Really? So they reject any kind of library that does anything except call a callback? Because everything else, from calculating 2+2 to creating a template blocks. And it doesn't matter when it happens, when it happens it blocks.
What async containers like Netty (and by proxy, Vert.x) solve is high-latency cases like long polling and file upload/download. Netty for one does have support for zero-copy file transfers: http://docs.jboss.org/netty/3.2/xref/org/jboss/netty/example...
In my experience, these are a small percentage of cases so the majority of the app can use blocking I/O -- even long-polling code, as long as you are using the async framework for the client connection.
"Protocol-agnostic RPC System" does not sound like a node clone at all.
Finagle is about composing async IO calls, e.g. here
This works much better in Scala, as Java is not very good at composing Futures. It needs a lot of boiler plate code as it lacks noise free closures.
Would you call Node.js's MySQL drivers "production quality"?
As far production is concerned, they might as well be the same thing.
>BTW there are hundreds of node apps in production.
Do they use some of Node's MySQL drivers though? For they (or their lack thereof) was the topic of this subthread.
transloadit.com, from the module mantainers, has been using it for an year+. I don't have any magic insight into what modules sites use, but judging from the activity in their repo it's quite popular (~1000 watchers, 100+ forks): https://github.com/felixge/node-mysql
Looking through the docs, the main difference I see is that this is opting for a comparatively heavy-core approach which contrasts with Node's ruthless minimalism + third-party modules.
-file system access is convoluted with HTTP handling: req.response.sendFile()
-pieces of web framework functionality by default, but no full solution (RouteMatcher)
-integrated WebSockets with a novel but unconventional accept/reject API
-heavyweight SockJS integration
It will be interesting how all of his plays out. And I'm definitely interested in hearing evidence for claims such as
> a run-time with real concurrency and unrivalled performance
I haven't looked in to it, but just guessing this is probably so that it can do 0-copy sending of files (e.g. doesn't have to buffer/stream the contents through the JVM).
You can also serve files in the more conventional "node.js-style" way (i.e. pump the buffers manually from file to socket) if you like. It's just slower than getting the kernel to do the work for you.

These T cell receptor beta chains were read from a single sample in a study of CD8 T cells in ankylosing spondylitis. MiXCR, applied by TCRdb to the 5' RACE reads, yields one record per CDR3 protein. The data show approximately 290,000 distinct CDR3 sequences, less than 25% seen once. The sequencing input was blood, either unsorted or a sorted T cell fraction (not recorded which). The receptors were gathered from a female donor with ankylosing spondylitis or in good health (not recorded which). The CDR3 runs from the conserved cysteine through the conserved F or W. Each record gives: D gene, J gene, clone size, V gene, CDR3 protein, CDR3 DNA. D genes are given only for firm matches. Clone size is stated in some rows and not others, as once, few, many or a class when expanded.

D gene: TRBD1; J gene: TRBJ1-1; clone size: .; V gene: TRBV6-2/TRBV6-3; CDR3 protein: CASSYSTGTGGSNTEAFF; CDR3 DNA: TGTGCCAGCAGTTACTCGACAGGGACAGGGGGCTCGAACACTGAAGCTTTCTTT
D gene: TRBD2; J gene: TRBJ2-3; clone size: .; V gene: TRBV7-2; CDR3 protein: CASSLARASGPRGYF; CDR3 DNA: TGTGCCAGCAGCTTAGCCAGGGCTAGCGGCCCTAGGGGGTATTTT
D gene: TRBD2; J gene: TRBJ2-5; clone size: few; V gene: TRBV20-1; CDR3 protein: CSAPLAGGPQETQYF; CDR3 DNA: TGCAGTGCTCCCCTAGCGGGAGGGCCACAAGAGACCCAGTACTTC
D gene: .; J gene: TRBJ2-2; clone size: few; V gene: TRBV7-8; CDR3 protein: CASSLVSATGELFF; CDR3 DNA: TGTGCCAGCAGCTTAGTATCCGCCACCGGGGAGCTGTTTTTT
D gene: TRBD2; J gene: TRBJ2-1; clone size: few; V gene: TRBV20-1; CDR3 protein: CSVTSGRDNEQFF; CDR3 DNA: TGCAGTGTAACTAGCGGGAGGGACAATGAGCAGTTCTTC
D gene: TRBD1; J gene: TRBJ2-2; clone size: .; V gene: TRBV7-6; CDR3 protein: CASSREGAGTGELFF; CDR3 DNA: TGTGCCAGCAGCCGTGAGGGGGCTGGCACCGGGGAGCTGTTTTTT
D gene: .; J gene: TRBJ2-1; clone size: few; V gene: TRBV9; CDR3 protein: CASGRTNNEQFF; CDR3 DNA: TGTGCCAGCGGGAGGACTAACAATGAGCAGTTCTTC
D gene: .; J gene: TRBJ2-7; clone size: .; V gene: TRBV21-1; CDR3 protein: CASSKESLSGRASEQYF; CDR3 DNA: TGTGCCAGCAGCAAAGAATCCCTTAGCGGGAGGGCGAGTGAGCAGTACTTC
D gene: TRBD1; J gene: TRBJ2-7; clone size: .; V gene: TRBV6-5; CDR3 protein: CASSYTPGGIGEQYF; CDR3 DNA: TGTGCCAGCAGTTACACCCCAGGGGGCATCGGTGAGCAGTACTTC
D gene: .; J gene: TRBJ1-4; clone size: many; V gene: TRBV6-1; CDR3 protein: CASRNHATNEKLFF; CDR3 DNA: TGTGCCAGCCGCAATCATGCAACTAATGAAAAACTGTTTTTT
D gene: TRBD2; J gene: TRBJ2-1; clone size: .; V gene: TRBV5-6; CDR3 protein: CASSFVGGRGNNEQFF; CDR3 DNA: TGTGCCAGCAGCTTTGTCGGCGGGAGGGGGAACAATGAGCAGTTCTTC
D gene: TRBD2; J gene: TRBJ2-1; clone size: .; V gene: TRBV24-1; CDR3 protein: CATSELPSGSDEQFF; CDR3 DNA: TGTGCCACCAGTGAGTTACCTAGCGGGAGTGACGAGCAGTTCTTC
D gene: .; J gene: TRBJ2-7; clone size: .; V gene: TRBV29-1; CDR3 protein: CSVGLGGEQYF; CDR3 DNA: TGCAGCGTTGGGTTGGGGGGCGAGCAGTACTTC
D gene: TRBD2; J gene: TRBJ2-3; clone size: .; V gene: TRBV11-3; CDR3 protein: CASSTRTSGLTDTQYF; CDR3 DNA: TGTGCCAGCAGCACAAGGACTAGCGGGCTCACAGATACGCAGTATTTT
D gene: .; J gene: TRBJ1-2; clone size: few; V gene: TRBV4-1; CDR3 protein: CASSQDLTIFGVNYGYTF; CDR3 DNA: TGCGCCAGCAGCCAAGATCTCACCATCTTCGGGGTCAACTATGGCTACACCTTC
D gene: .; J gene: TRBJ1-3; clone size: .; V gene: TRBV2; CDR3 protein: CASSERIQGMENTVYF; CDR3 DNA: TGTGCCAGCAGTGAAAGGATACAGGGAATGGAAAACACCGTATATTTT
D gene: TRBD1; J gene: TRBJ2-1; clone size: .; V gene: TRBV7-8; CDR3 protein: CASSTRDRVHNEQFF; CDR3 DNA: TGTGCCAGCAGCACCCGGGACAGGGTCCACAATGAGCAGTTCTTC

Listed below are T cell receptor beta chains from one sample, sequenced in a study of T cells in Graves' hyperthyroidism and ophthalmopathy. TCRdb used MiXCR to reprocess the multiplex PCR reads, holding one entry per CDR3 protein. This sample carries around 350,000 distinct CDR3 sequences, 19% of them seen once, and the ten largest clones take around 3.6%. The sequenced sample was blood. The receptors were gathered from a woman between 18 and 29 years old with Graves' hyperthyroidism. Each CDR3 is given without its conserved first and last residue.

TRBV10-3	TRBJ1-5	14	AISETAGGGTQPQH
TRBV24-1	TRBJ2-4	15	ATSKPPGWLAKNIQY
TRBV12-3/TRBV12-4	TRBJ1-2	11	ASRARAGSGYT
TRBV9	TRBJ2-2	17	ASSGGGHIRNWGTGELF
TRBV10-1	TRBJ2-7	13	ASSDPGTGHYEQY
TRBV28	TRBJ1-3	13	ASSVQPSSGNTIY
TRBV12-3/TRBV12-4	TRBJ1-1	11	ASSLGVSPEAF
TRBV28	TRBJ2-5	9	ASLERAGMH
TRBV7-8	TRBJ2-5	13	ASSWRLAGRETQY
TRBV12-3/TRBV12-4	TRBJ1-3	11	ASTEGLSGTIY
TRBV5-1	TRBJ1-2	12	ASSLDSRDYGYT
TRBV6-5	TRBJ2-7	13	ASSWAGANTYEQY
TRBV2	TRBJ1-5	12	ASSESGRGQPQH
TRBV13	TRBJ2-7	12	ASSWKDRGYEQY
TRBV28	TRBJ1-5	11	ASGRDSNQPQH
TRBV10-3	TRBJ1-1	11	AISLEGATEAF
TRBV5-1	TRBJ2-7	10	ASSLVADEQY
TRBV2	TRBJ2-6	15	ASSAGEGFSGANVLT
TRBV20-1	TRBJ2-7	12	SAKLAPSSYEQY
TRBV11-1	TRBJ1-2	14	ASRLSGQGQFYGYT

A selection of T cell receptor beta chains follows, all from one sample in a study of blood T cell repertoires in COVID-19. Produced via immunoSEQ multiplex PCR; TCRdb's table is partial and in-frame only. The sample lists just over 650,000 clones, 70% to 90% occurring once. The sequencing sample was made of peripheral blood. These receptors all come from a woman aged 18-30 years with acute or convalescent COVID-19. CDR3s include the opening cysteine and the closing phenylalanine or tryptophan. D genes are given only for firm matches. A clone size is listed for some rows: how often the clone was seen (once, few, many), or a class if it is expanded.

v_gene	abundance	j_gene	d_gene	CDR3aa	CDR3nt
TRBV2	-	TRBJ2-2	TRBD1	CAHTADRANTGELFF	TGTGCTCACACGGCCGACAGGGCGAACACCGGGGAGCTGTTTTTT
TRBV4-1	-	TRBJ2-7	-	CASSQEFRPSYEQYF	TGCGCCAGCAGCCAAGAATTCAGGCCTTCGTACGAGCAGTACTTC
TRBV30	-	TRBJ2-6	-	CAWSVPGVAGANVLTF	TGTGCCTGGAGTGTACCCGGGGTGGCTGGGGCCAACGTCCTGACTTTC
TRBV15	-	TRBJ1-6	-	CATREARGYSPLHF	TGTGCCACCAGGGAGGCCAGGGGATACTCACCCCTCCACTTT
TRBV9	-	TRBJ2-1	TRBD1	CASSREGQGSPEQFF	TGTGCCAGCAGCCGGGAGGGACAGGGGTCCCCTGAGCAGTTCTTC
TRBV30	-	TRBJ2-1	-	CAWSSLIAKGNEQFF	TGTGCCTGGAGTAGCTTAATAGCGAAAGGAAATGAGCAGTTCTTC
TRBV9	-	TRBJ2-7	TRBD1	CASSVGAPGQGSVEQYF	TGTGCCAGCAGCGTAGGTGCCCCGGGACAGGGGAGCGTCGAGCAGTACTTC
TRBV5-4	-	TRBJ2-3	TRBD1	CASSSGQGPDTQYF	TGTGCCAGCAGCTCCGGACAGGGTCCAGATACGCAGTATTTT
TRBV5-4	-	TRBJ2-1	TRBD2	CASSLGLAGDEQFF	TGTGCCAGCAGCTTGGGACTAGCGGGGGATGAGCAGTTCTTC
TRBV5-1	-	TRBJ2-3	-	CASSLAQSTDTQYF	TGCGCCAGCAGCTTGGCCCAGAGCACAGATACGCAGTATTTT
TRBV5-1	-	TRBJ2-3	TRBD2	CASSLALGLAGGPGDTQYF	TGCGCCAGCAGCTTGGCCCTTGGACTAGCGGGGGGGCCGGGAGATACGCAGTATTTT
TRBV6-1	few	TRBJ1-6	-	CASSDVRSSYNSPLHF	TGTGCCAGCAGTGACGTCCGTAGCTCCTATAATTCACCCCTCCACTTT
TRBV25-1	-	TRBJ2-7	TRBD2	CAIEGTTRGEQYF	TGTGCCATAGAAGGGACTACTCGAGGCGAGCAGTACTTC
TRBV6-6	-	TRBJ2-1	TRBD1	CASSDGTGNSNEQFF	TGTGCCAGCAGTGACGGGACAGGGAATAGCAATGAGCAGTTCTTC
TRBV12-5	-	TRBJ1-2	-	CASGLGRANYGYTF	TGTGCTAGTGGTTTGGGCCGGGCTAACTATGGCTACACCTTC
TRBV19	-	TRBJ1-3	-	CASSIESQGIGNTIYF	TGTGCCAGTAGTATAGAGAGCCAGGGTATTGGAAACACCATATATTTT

The whole point of sendfile is to make one system call to send all the data in one stream to another, which in general may block. If you're polling and sending only small chunks at a time (whatever you can write without blocking), is it really that much of an advantage over read/write on the same poll? (If you're not doing that, then you have to block, and you have to dedicate a thread to it.)
It's still an advantage over read/write because you're getting the 0-copy behavior.
This is opposed to Node, which must run at least one VM for each CPU in order to utilize all of the cores in a system, unless your only use of threads is ThreadPoolExecutor-style pools, then you can use the horrible hack that is threads-a-gogo
> InfoQ: What about running a real-time app on the JVM vs. on Node.js, with respect to debugging, monitoring and operations?
> Answer: I'd say monitoring and operations are really the concern of the environment in which you deploy vert.x than vert.x itself. e.g. if you deployed vert.x in a cloud, the cloud provider would probably provide monitoring for you.
Plus a whole framework based around MongoDB:
Are you sure you're not looking at the github tags, rather than the downloads?
I know Fibers/Green threads are all the rage right now, and it is certainly something to keep an eye on, but I am not entirely convinced that roll your own threading is going to be any more performant than what the kernel can do.
If we can find a way of implementing fibers efficiently, that supports millions of fibers on a single JVM instance, I would be interested.
req.response.sendFile('webroot/' + file);
I'll have file='../../secret.txt' thanks
Also, the servlet API is crazy, partly because of all its baggage. There seems to be a lot of exploration around what the right API is right now, but its pretty clear the world wants something new.
No. Servlet containers use a thread pool (that grows and shrinks dynamically).
The point is that a given request in a servlet container is handled in it's own thread. That thread will probably come from a pool and be reused to handle another request of course, but that's sort of immaterial.